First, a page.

Stocks fall for a fourth day
Stocks fell Tuesday on mixed economic reports and concern about a government shutdown. Stocks edged lower in early trading, before reversing the losses to move modestly higher by late morning. The gains then fizzled out.
Wall Street couldn't shrug off doubts about the economy and government gridlock on Tuesday.Skip to next paragraph
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Mixed economic reports and concern about a government shutdown dragged stocks lower in the final half-hour of trading. They had been positive most of the day.
The modest losses extended the losing streak for the Standard & Poor's 500 index to four days. It was the longest run of declines in a month. The Dow Jones industrial average also dropped for a fourth straight day.
Investors struggled with conflicting news about the economy on Tuesday. One report showed that home prices in July rose the most in more than seven years. Another showed that Americans' confidence in the economy slipped in September.
Investors are searching for direction after the Federal Reserve's surprise decision last Wednesday to keep its stimulus program intact. They had expected a reduction in the Fed's $85 billion in monthly bond purchases. Investors are now parsing economic reports and comments from Fed officials to gauge the central bank's next move.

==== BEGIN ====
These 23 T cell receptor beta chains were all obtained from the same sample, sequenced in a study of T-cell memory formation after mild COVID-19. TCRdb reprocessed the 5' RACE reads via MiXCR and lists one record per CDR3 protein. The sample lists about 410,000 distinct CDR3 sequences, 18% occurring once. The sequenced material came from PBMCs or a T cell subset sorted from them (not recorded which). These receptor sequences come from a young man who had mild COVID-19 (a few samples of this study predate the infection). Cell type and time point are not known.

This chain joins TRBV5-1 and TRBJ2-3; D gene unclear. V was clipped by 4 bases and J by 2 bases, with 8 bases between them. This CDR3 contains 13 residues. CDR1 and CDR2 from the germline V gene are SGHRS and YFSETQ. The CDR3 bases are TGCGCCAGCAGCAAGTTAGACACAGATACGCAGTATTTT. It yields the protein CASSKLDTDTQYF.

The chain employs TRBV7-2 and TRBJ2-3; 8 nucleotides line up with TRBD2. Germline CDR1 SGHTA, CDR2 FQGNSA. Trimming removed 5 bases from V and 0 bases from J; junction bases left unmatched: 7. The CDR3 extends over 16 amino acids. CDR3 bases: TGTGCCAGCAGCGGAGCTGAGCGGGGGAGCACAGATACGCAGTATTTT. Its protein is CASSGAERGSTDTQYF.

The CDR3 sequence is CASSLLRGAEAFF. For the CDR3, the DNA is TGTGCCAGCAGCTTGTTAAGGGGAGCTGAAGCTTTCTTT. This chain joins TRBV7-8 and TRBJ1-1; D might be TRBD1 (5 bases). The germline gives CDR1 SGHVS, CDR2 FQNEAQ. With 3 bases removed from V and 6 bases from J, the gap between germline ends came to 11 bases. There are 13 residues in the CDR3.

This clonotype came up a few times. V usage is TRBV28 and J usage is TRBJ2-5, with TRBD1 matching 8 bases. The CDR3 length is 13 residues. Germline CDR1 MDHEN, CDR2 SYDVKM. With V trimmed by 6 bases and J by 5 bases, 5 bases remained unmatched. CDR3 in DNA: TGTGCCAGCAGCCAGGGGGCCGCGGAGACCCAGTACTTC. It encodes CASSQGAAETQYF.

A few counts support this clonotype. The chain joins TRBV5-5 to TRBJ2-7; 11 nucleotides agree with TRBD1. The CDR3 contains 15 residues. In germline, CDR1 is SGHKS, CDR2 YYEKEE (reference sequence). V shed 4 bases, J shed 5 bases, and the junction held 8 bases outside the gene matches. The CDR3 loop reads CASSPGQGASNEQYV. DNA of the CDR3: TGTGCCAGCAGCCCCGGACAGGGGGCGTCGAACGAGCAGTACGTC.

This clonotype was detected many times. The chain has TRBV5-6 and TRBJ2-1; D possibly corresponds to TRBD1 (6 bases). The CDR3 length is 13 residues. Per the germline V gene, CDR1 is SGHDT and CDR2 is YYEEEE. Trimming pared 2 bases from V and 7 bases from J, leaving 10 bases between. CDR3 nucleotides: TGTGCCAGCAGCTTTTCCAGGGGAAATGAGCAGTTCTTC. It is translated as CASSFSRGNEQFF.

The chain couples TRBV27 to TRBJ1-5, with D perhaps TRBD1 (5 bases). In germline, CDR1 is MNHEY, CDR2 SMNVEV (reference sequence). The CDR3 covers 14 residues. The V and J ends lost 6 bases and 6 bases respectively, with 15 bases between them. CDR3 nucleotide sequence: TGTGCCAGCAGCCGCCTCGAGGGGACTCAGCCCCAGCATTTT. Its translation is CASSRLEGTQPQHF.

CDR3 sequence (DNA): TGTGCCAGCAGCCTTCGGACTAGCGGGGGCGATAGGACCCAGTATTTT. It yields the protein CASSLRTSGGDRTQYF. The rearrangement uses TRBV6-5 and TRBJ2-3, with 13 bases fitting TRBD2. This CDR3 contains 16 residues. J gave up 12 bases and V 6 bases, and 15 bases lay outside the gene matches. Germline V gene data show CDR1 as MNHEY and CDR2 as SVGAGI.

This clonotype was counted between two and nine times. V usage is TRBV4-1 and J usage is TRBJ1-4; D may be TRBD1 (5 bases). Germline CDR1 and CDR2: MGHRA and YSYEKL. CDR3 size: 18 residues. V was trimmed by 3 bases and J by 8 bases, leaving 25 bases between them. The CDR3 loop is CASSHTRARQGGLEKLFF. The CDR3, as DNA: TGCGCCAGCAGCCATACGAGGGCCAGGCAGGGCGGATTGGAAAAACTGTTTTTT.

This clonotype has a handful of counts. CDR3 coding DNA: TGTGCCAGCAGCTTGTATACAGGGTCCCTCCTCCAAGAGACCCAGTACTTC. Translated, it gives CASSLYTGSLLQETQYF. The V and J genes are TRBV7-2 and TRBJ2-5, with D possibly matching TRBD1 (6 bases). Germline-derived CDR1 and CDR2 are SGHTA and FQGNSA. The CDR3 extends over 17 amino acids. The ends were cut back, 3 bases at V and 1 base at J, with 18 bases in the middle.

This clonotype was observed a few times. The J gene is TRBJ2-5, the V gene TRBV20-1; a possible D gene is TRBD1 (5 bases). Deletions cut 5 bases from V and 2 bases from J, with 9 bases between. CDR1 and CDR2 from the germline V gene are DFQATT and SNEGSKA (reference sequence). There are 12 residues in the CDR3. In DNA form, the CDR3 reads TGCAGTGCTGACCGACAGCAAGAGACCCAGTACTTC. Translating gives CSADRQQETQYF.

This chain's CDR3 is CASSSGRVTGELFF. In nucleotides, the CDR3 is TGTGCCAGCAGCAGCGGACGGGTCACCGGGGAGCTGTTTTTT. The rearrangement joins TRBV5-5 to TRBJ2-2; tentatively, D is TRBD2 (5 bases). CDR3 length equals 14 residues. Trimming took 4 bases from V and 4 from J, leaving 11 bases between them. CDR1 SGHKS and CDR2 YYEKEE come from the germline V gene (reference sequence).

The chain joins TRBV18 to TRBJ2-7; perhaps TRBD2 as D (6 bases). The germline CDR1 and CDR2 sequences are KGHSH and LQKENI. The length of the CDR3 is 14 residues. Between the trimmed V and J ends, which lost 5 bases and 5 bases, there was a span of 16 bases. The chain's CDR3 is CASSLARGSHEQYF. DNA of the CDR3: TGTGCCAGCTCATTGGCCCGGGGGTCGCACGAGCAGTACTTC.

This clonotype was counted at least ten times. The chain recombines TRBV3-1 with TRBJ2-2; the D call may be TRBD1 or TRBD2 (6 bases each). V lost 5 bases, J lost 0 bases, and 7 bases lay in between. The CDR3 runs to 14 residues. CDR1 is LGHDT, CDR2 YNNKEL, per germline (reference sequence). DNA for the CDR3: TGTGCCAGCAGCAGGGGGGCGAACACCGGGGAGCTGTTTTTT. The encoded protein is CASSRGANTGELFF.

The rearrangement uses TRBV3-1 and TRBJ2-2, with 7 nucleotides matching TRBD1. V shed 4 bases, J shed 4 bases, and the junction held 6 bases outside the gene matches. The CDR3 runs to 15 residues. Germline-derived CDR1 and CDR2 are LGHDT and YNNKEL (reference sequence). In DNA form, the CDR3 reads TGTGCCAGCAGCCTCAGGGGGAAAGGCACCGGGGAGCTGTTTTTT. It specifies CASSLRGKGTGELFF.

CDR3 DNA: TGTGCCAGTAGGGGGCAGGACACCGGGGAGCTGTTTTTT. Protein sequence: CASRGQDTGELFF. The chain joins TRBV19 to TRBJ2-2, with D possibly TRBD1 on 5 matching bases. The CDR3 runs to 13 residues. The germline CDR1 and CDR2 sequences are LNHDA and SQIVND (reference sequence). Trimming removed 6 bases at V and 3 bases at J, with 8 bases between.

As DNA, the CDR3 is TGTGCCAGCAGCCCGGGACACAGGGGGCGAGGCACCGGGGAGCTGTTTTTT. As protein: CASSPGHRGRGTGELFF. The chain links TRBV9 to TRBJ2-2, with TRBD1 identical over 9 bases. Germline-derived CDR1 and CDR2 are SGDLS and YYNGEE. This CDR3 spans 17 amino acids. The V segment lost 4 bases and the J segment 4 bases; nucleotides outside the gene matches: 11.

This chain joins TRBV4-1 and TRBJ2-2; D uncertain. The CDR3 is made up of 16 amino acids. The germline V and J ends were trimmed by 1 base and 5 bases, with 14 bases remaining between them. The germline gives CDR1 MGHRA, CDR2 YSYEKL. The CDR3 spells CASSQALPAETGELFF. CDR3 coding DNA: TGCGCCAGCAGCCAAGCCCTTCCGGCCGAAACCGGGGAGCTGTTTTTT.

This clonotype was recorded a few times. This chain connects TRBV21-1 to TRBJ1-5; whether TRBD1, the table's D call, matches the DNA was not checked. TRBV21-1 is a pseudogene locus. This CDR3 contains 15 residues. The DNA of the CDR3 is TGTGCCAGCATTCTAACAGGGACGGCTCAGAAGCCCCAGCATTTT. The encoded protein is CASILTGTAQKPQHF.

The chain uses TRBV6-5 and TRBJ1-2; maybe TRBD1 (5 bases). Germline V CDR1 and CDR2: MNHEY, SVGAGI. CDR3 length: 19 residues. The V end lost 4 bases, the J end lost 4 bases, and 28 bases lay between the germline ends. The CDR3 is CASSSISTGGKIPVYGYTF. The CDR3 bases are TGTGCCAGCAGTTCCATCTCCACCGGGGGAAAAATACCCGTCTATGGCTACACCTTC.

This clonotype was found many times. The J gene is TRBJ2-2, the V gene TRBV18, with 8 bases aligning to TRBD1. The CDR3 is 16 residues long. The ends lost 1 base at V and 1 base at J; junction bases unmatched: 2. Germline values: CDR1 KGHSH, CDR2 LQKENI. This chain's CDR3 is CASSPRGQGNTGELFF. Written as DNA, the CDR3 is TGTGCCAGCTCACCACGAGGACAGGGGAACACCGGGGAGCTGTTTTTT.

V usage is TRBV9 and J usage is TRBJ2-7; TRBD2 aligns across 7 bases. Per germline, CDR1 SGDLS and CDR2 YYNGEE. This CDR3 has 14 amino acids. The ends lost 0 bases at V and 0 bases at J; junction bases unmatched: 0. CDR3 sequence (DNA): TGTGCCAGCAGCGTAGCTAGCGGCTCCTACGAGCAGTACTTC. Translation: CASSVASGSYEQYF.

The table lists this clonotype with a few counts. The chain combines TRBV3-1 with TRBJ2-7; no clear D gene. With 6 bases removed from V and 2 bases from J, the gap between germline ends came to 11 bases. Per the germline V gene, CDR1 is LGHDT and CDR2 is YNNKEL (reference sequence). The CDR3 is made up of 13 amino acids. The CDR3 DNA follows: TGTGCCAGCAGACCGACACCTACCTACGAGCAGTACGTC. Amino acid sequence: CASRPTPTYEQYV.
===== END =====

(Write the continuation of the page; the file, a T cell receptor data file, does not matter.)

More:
Some are also nervous about political gridlock in Washington. They were concerned that the federal government could shut down because Washington lawmakers appear to be making little progress in budget talks.
But Brad Sorensen, director of market and sector research at Charles Schwab, thought that worries about a government shutdown would ultimately be short-lived.
"Investors are becoming a little bit immune to the games that Washington has started to play," Sorensen said. "Investors with a stronger stomach should probably buy the dip."
Stocks, for example, plummeted in the summer of 2011 as lawmakers wrangled about raising the debt ceiling. The market also sagged in October last year before the Presidential elections, on concerns that a divided government would be unable to agree on tax reform. Each time though, backed by the Fed's economic stimulus, the market came back stronger.